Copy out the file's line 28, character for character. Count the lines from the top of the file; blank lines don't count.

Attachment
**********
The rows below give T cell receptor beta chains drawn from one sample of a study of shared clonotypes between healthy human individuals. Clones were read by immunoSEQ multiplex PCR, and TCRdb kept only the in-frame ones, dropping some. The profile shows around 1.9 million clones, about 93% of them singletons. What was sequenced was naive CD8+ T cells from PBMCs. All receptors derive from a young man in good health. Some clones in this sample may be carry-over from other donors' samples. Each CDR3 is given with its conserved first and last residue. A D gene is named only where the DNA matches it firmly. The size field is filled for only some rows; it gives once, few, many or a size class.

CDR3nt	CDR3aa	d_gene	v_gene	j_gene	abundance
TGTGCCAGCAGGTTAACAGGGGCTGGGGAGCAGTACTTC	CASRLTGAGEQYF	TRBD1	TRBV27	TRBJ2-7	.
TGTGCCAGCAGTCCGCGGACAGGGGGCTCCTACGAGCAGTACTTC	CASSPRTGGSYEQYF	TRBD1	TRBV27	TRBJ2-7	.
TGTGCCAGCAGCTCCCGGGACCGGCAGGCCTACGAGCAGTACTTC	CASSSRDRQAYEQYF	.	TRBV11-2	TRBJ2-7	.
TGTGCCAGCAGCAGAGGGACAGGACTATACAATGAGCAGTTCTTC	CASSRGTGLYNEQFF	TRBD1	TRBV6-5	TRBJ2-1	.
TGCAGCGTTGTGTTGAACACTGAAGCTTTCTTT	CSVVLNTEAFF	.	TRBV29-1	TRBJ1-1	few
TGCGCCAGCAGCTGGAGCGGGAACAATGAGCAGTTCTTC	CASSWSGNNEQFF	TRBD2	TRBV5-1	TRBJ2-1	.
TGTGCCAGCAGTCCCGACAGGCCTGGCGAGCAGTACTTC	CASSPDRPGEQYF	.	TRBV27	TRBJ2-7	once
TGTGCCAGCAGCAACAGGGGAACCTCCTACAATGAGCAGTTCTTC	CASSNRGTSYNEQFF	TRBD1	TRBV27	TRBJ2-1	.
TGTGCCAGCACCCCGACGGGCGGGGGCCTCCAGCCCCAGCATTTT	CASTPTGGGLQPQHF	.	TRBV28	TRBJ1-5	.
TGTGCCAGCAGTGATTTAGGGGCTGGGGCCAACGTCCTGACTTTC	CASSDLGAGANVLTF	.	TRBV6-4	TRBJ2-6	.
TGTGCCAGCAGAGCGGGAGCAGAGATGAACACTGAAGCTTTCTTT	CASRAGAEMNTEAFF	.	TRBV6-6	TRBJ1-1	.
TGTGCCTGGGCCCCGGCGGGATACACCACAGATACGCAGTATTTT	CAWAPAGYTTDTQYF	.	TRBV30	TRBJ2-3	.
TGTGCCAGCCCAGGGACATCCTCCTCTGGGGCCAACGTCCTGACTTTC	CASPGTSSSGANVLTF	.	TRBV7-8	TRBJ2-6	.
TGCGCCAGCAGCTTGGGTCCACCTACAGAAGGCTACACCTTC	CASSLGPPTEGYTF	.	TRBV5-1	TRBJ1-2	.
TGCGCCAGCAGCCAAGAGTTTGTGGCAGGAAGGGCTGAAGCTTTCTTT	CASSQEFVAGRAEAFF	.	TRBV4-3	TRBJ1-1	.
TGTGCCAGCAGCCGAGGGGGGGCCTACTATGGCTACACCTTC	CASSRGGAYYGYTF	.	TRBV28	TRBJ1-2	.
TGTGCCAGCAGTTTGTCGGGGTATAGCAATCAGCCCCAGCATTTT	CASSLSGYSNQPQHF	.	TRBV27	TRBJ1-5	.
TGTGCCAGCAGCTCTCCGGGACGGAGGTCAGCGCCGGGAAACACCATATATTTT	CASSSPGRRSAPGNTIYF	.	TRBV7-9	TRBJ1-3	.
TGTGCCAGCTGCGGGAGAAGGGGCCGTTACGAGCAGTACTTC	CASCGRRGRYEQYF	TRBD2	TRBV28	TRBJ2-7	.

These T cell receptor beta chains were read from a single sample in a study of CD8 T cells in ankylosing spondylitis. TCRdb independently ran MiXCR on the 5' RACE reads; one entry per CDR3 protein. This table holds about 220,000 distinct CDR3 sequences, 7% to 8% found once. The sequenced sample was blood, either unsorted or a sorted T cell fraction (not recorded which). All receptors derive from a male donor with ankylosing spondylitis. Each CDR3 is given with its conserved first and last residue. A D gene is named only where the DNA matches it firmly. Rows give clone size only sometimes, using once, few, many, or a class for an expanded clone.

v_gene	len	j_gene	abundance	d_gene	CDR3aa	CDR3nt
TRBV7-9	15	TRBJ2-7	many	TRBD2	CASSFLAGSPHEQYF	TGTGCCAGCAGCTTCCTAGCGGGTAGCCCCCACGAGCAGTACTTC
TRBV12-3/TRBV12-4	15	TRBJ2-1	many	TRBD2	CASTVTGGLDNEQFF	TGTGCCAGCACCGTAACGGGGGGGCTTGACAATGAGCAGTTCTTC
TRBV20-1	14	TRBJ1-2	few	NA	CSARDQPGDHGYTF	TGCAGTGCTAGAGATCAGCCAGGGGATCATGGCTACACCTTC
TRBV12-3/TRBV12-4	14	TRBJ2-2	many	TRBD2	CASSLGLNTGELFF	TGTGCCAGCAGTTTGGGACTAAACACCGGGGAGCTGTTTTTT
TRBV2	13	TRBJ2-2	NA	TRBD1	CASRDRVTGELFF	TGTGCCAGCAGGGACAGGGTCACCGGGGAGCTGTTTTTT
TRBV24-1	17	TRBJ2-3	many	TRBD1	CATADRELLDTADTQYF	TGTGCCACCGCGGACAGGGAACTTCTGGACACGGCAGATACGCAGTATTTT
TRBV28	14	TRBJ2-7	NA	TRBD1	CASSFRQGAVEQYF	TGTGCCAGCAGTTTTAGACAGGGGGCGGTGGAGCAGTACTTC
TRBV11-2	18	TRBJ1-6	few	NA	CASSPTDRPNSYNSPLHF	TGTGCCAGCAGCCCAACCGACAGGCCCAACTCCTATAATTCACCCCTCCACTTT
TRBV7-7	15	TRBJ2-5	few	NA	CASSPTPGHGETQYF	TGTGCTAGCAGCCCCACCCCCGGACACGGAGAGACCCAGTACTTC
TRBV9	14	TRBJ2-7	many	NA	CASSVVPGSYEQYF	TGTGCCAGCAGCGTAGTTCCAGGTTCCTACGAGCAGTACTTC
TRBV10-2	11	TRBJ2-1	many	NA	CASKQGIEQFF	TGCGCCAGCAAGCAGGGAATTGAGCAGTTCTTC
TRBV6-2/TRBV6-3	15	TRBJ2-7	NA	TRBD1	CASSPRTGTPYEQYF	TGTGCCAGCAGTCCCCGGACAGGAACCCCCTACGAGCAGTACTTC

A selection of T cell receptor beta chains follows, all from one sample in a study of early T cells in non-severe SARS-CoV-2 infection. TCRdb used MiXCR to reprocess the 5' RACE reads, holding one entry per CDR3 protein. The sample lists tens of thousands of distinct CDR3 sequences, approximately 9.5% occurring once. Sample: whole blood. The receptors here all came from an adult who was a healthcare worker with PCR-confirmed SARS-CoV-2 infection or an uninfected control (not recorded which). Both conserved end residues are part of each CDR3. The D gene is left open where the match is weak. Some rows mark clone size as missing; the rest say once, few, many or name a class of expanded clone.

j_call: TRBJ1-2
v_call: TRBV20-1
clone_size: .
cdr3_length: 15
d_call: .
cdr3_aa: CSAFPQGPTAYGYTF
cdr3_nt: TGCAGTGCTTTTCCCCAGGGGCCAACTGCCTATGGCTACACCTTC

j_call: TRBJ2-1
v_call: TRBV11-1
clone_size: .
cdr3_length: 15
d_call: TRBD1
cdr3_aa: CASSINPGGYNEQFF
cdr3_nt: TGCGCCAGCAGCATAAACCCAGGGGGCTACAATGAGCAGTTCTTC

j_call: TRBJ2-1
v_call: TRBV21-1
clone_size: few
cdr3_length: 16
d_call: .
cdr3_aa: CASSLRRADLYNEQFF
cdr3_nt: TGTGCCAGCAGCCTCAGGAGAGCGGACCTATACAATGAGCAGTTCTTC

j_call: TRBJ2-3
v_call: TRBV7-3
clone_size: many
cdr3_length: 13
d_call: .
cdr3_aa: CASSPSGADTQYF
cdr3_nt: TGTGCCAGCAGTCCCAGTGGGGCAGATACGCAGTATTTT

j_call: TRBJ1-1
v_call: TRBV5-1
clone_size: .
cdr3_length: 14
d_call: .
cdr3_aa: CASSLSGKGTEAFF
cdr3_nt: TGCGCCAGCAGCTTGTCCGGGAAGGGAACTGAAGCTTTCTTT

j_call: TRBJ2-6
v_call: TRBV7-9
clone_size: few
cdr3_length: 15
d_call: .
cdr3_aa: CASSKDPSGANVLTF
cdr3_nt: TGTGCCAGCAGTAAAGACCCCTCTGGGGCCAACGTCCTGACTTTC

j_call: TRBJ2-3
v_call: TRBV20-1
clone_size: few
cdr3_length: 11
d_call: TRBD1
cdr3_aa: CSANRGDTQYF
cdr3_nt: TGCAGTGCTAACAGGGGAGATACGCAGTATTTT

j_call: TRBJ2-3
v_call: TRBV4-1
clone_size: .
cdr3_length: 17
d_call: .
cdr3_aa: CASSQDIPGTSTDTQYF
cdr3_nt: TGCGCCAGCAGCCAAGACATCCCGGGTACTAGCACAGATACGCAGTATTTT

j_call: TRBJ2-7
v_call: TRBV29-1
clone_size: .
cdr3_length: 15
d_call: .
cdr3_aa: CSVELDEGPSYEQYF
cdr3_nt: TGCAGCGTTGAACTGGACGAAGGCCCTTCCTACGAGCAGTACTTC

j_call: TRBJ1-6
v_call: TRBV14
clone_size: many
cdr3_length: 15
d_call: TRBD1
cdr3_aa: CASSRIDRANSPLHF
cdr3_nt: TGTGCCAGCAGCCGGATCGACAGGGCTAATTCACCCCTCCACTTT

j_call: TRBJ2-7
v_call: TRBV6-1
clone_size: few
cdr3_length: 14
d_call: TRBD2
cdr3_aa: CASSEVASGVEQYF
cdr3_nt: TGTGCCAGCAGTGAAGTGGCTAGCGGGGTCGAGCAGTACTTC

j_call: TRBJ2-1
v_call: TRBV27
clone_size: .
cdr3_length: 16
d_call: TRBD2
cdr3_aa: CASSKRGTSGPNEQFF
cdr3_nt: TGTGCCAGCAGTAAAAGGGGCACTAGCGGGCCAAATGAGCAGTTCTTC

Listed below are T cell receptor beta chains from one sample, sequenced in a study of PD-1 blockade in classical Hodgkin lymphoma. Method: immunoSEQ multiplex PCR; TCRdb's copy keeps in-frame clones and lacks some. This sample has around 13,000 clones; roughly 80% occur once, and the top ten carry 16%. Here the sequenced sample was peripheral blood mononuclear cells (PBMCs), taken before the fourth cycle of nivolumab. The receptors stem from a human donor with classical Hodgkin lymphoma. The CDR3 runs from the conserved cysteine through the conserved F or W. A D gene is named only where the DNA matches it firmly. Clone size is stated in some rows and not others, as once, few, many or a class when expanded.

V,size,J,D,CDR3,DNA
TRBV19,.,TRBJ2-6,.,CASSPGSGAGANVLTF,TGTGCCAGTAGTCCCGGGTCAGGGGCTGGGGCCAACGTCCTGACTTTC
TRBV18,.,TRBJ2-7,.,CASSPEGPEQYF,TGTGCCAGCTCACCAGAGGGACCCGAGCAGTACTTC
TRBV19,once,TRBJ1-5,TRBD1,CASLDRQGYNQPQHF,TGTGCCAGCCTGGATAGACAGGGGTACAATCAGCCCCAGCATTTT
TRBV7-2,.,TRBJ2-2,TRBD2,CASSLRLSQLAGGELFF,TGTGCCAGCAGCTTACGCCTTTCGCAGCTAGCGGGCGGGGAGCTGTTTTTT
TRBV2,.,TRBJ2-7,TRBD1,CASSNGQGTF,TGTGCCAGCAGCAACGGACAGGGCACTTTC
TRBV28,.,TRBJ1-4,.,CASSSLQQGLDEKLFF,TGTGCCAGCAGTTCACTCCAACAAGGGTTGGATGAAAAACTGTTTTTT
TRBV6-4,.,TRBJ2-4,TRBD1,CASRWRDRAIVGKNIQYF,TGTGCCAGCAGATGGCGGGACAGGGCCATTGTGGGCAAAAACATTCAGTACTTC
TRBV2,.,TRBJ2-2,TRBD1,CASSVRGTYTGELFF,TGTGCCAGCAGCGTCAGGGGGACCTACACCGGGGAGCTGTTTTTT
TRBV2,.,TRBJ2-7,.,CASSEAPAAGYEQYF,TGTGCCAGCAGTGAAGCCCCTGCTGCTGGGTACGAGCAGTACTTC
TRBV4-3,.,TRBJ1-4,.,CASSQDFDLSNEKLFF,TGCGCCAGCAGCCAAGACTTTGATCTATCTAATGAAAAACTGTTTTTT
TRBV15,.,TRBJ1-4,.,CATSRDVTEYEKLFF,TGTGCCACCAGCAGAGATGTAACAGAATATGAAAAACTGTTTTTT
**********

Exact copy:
TRBV2	13	TRBJ2-2	NA	TRBD1	CASRDRVTGELFF	TGTGCCAGCAGGGACAGGGTCACCGGGGAGCTGTTTTTT